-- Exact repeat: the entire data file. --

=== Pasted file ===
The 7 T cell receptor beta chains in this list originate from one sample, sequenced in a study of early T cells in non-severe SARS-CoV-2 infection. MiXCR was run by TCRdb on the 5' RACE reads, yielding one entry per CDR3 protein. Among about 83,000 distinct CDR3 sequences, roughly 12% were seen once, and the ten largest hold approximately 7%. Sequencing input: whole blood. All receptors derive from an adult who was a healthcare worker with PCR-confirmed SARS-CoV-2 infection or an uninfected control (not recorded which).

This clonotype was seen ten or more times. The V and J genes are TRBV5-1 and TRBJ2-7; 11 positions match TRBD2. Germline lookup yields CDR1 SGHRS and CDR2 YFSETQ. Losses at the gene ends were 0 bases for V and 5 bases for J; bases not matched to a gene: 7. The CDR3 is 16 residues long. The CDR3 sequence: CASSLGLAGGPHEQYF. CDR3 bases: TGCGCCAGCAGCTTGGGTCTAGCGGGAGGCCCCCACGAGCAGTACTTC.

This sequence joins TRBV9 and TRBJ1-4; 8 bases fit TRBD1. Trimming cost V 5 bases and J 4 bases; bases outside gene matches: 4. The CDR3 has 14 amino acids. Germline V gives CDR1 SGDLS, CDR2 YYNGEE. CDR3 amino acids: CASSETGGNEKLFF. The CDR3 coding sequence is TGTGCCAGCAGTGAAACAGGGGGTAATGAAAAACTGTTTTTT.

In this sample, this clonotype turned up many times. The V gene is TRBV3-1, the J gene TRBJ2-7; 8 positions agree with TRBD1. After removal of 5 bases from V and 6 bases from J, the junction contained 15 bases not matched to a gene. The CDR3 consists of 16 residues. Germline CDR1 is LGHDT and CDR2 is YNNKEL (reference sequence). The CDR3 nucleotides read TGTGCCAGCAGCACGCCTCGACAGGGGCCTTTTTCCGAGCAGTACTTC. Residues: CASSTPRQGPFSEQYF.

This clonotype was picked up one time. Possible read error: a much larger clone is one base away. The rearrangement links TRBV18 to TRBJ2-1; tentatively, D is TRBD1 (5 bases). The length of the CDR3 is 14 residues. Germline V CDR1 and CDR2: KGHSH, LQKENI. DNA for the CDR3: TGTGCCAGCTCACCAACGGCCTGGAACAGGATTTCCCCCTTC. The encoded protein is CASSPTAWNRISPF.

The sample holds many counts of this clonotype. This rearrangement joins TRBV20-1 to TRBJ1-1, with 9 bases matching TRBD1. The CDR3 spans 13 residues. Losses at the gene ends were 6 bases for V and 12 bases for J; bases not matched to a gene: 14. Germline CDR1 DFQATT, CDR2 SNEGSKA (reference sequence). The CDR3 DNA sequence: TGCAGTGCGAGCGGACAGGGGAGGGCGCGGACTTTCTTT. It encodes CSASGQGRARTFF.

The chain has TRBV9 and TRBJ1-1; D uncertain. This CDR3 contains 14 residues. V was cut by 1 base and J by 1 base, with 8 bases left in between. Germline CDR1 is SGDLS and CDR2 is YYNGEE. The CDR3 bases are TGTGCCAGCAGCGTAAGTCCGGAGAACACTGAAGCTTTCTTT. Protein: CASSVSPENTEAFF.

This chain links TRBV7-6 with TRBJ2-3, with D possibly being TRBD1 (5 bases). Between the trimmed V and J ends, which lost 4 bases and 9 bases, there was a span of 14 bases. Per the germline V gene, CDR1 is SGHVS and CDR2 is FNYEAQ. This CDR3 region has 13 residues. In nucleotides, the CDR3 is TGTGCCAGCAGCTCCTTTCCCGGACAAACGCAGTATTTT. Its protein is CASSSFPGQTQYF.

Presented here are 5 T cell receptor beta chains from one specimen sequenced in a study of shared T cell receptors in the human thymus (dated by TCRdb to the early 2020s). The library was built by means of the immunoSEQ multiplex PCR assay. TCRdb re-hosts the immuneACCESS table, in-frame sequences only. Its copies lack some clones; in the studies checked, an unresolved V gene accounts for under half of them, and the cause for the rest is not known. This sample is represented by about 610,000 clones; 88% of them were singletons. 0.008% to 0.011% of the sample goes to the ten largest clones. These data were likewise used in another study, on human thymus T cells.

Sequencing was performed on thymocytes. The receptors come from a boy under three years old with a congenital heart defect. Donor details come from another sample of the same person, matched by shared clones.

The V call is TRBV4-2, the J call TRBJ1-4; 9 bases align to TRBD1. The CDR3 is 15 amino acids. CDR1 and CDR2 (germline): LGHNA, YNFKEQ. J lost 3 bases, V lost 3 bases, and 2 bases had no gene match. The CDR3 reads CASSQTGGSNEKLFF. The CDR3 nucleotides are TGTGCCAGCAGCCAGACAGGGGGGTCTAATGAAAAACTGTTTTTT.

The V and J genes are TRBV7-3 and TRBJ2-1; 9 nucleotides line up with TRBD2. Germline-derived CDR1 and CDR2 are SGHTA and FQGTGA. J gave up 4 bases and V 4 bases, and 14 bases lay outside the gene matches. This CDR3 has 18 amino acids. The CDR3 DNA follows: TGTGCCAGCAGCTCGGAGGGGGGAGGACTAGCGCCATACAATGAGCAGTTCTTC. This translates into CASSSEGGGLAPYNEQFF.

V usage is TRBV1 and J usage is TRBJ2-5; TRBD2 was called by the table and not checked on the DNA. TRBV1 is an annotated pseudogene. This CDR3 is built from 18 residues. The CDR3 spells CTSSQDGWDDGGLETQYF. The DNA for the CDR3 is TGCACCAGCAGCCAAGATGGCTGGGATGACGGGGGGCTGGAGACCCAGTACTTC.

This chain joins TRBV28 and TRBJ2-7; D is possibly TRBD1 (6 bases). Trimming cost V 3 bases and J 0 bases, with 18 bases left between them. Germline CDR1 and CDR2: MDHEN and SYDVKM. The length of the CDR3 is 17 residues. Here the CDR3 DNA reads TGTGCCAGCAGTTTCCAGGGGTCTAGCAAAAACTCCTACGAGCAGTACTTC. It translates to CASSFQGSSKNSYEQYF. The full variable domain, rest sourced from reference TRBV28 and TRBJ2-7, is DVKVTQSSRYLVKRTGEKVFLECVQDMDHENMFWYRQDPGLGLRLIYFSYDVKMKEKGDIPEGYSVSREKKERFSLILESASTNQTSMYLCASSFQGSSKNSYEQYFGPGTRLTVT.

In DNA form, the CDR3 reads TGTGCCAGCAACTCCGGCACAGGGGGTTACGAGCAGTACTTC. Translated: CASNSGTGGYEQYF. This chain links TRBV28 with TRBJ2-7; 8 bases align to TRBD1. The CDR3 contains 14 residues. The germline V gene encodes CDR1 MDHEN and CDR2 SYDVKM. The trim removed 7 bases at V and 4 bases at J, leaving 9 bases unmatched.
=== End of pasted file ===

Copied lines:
The 7 T cell receptor beta chains in this list originate from one sample, sequenced in a study of early T cells in non-severe SARS-CoV-2 infection. MiXCR was run by TCRdb on the 5' RACE reads, yielding one entry per CDR3 protein. Among about 83,000 distinct CDR3 sequences, roughly 12% were seen once, and the ten largest hold approximately 7%. Sequencing input: whole blood. All receptors derive from an adult who was a healthcare worker with PCR-confirmed SARS-CoV-2 infection or an uninfected control (not recorded which).

This clonotype was seen ten or more times. The V and J genes are TRBV5-1 and TRBJ2-7; 11 positions match TRBD2. Germline lookup yields CDR1 SGHRS and CDR2 YFSETQ. Losses at the gene ends were 0 bases for V and 5 bases for J; bases not matched to a gene: 7. The CDR3 is 16 residues long. The CDR3 sequence: CASSLGLAGGPHEQYF. CDR3 bases: TGCGCCAGCAGCTTGGGTCTAGCGGGAGGCCCCCACGAGCAGTACTTC.

This sequence joins TRBV9 and TRBJ1-4; 8 bases fit TRBD1. Trimming cost V 5 bases and J 4 bases; bases outside gene matches: 4. The CDR3 has 14 amino acids. Germline V gives CDR1 SGDLS, CDR2 YYNGEE. CDR3 amino acids: CASSETGGNEKLFF. The CDR3 coding sequence is TGTGCCAGCAGTGAAACAGGGGGTAATGAAAAACTGTTTTTT.

In this sample, this clonotype turned up many times. The V gene is TRBV3-1, the J gene TRBJ2-7; 8 positions agree with TRBD1. After removal of 5 bases from V and 6 bases from J, the junction contained 15 bases not matched to a gene. The CDR3 consists of 16 residues. Germline CDR1 is LGHDT and CDR2 is YNNKEL (reference sequence). The CDR3 nucleotides read TGTGCCAGCAGCACGCCTCGACAGGGGCCTTTTTCCGAGCAGTACTTC. Residues: CASSTPRQGPFSEQYF.

This clonotype was picked up one time. Possible read error: a much larger clone is one base away. The rearrangement links TRBV18 to TRBJ2-1; tentatively, D is TRBD1 (5 bases). The length of the CDR3 is 14 residues. Germline V CDR1 and CDR2: KGHSH, LQKENI. DNA for the CDR3: TGTGCCAGCTCACCAACGGCCTGGAACAGGATTTCCCCCTTC. The encoded protein is CASSPTAWNRISPF.

The sample holds many counts of this clonotype. This rearrangement joins TRBV20-1 to TRBJ1-1, with 9 bases matching TRBD1. The CDR3 spans 13 residues. Losses at the gene ends were 6 bases for V and 12 bases for J; bases not matched to a gene: 14. Germline CDR1 DFQATT, CDR2 SNEGSKA (reference sequence). The CDR3 DNA sequence: TGCAGTGCGAGCGGACAGGGGAGGGCGCGGACTTTCTTT. It encodes CSASGQGRARTFF.

The chain has TRBV9 and TRBJ1-1; D uncertain. This CDR3 contains 14 residues. V was cut by 1 base and J by 1 base, with 8 bases left in between. Germline CDR1 is SGDLS and CDR2 is YYNGEE. The CDR3 bases are TGTGCCAGCAGCGTAAGTCCGGAGAACACTGAAGCTTTCTTT. Protein: CASSVSPENTEAFF.

This chain links TRBV7-6 with TRBJ2-3, with D possibly being TRBD1 (5 bases). Between the trimmed V and J ends, which lost 4 bases and 9 bases, there was a span of 14 bases. Per the germline V gene, CDR1 is SGHVS and CDR2 is FNYEAQ. This CDR3 region has 13 residues. In nucleotides, the CDR3 is TGTGCCAGCAGCTCCTTTCCCGGACAAACGCAGTATTTT. Its protein is CASSSFPGQTQYF.

Presented here are 5 T cell receptor beta chains from one specimen sequenced in a study of shared T cell receptors in the human thymus (dated by TCRdb to the early 2020s). The library was built by means of the immunoSEQ multiplex PCR assay. TCRdb re-hosts the immuneACCESS table, in-frame sequences only. Its copies lack some clones; in the studies checked, an unresolved V gene accounts for under half of them, and the cause for the rest is not known. This sample is represented by about 610,000 clones; 88% of them were singletons. 0.008% to 0.011% of the sample goes to the ten largest clones. These data were likewise used in another study, on human thymus T cells.

Sequencing was performed on thymocytes. The receptors come from a boy under three years old with a congenital heart defect. Donor details come from another sample of the same person, matched by shared clones.

The V call is TRBV4-2, the J call TRBJ1-4; 9 bases align to TRBD1. The CDR3 is 15 amino acids. CDR1 and CDR2 (germline): LGHNA, YNFKEQ. J lost 3 bases, V lost 3 bases, and 2 bases had no gene match. The CDR3 reads CASSQTGGSNEKLFF. The CDR3 nucleotides are TGTGCCAGCAGCCAGACAGGGGGGTCTAATGAAAAACTGTTTTTT.

The V and J genes are TRBV7-3 and TRBJ2-1; 9 nucleotides line up with TRBD2. Germline-derived CDR1 and CDR2 are SGHTA and FQGTGA. J gave up 4 bases and V 4 bases, and 14 bases lay outside the gene matches. This CDR3 has 18 amino acids. The CDR3 DNA follows: TGTGCCAGCAGCTCGGAGGGGGGAGGACTAGCGCCATACAATGAGCAGTTCTTC. This translates into CASSSEGGGLAPYNEQFF.

V usage is TRBV1 and J usage is TRBJ2-5; TRBD2 was called by the table and not checked on the DNA. TRBV1 is an annotated pseudogene. This CDR3 is built from 18 residues. The CDR3 spells CTSSQDGWDDGGLETQYF. The DNA for the CDR3 is TGCACCAGCAGCCAAGATGGCTGGGATGACGGGGGGCTGGAGACCCAGTACTTC.

This chain joins TRBV28 and TRBJ2-7; D is possibly TRBD1 (6 bases). Trimming cost V 3 bases and J 0 bases, with 18 bases left between them. Germline CDR1 and CDR2: MDHEN and SYDVKM. The length of the CDR3 is 17 residues. Here the CDR3 DNA reads TGTGCCAGCAGTTTCCAGGGGTCTAGCAAAAACTCCTACGAGCAGTACTTC. It translates to CASSFQGSSKNSYEQYF. The full variable domain, rest sourced from reference TRBV28 and TRBJ2-7, is DVKVTQSSRYLVKRTGEKVFLECVQDMDHENMFWYRQDPGLGLRLIYFSYDVKMKEKGDIPEGYSVSREKKERFSLILESASTNQTSMYLCASSFQGSSKNSYEQYFGPGTRLTVT.

In DNA form, the CDR3 reads TGTGCCAGCAACTCCGGCACAGGGGGTTACGAGCAGTACTTC. Translated: CASNSGTGGYEQYF. This chain links TRBV28 with TRBJ2-7; 8 bases align to TRBD1. The CDR3 contains 14 residues. The germline V gene encodes CDR1 MDHEN and CDR2 SYDVKM. The trim removed 7 bases at V and 4 bases at J, leaving 9 bases unmatched.